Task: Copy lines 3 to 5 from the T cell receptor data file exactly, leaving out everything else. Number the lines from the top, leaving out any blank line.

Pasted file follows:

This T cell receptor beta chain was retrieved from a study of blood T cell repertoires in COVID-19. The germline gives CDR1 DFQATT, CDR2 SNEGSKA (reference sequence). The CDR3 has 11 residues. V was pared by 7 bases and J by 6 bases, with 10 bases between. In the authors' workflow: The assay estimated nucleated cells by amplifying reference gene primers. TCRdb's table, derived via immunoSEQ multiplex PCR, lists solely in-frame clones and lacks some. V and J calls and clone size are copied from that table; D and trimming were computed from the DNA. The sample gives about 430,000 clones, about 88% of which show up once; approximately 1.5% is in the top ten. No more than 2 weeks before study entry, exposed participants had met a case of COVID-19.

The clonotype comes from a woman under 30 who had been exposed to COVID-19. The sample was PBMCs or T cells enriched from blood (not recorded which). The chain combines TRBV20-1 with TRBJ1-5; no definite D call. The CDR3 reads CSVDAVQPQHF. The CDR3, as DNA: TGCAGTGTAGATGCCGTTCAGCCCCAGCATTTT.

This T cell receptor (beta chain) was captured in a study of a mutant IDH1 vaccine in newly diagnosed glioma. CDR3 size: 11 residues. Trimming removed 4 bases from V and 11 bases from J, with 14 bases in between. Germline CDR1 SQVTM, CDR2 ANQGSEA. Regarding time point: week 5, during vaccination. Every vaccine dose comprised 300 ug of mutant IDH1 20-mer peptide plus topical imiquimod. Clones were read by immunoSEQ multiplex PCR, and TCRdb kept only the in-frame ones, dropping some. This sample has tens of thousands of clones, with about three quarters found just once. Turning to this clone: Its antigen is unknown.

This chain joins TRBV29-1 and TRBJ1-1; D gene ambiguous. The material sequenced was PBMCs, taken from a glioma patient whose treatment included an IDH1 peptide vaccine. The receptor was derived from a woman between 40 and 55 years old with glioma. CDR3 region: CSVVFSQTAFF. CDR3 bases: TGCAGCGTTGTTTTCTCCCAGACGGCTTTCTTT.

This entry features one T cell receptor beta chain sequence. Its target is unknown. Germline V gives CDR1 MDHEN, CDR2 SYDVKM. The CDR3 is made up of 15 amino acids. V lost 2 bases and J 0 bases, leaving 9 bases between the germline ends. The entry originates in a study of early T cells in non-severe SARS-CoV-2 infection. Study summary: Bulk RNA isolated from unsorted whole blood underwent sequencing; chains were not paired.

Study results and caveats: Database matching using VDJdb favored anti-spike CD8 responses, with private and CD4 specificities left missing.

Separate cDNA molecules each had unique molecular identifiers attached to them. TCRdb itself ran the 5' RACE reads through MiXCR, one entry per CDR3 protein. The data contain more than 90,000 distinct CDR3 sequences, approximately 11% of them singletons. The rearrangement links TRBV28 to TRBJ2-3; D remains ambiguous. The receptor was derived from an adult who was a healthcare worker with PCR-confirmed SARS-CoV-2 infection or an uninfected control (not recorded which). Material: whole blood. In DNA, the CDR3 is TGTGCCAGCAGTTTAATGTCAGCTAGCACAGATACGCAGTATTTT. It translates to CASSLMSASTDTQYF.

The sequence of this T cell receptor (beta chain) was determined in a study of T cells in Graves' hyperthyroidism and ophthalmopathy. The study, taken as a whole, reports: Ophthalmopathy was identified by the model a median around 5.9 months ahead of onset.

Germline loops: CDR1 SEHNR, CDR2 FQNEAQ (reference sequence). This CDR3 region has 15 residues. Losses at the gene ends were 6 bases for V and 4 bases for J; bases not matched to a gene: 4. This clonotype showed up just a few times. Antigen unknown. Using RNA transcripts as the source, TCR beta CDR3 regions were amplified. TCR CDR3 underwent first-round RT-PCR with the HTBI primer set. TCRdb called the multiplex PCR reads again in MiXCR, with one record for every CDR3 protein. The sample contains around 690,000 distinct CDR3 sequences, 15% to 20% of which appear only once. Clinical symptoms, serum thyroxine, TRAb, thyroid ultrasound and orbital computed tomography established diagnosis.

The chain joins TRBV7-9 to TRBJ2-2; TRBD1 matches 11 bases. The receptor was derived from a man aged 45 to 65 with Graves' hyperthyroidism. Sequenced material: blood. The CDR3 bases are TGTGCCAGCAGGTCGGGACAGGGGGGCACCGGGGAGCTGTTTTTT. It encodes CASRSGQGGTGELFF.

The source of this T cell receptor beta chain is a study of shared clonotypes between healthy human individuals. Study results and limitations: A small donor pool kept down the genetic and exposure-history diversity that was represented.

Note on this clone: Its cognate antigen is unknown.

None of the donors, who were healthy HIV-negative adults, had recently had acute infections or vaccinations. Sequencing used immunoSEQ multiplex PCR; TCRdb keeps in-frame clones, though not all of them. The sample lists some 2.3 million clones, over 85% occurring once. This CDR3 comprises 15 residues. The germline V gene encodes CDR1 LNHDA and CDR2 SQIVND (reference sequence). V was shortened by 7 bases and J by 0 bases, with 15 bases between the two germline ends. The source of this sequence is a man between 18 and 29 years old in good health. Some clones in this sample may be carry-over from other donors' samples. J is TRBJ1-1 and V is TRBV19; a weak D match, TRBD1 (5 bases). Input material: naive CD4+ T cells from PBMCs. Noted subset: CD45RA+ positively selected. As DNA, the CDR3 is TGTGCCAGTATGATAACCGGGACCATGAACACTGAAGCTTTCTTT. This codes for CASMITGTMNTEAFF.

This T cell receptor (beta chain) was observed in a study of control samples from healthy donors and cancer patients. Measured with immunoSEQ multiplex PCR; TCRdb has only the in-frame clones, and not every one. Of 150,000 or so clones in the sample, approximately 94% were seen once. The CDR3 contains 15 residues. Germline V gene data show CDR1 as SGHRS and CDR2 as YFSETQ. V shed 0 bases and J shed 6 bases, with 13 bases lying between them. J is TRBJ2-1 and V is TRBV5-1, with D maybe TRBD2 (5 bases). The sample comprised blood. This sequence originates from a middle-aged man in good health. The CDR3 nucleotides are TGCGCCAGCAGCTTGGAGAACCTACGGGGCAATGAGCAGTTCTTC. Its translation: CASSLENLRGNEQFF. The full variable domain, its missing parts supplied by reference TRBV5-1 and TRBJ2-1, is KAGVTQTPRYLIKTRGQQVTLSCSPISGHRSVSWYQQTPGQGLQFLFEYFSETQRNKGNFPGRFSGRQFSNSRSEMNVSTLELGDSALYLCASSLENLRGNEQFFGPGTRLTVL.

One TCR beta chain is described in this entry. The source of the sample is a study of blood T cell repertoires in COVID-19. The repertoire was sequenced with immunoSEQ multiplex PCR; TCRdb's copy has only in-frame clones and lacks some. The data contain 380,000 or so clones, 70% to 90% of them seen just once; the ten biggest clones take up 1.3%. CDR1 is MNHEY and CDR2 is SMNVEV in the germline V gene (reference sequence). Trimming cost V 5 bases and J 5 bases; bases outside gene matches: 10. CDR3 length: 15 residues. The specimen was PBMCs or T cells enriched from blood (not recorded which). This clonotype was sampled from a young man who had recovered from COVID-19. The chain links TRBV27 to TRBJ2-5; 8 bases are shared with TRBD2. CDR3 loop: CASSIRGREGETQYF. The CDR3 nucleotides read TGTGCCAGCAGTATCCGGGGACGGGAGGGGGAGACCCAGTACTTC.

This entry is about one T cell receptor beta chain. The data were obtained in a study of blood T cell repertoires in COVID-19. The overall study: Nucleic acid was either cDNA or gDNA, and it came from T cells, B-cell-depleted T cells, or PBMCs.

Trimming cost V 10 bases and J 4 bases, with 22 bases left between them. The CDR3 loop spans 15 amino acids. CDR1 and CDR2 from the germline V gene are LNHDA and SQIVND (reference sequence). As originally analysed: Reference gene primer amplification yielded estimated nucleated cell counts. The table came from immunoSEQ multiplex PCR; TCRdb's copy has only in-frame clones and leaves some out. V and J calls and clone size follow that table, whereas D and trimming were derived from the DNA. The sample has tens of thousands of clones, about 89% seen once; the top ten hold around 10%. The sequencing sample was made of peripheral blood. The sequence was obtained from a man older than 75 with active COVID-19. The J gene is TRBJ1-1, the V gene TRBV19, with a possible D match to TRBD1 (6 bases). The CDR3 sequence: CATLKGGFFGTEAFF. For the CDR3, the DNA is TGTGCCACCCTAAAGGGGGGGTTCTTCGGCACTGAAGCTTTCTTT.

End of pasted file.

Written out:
This T cell receptor (beta chain) was captured in a study of a mutant IDH1 vaccine in newly diagnosed glioma. CDR3 size: 11 residues. Trimming removed 4 bases from V and 11 bases from J, with 14 bases in between. Germline CDR1 SQVTM, CDR2 ANQGSEA. Regarding time point: week 5, during vaccination. Every vaccine dose comprised 300 ug of mutant IDH1 20-mer peptide plus topical imiquimod. Clones were read by immunoSEQ multiplex PCR, and TCRdb kept only the in-frame ones, dropping some. This sample has tens of thousands of clones, with about three quarters found just once. Turning to this clone: Its antigen is unknown.

This chain joins TRBV29-1 and TRBJ1-1; D gene ambiguous. The material sequenced was PBMCs, taken from a glioma patient whose treatment included an IDH1 peptide vaccine. The receptor was derived from a woman between 40 and 55 years old with glioma. CDR3 region: CSVVFSQTAFF. CDR3 bases: TGCAGCGTTGTTTTCTCCCAGACGGCTTTCTTT.

This entry features one T cell receptor beta chain sequence. Its target is unknown. Germline V gives CDR1 MDHEN, CDR2 SYDVKM. The CDR3 is made up of 15 amino acids. V lost 2 bases and J 0 bases, leaving 9 bases between the germline ends. The entry originates in a study of early T cells in non-severe SARS-CoV-2 infection. Study summary: Bulk RNA isolated from unsorted whole blood underwent sequencing; chains were not paired.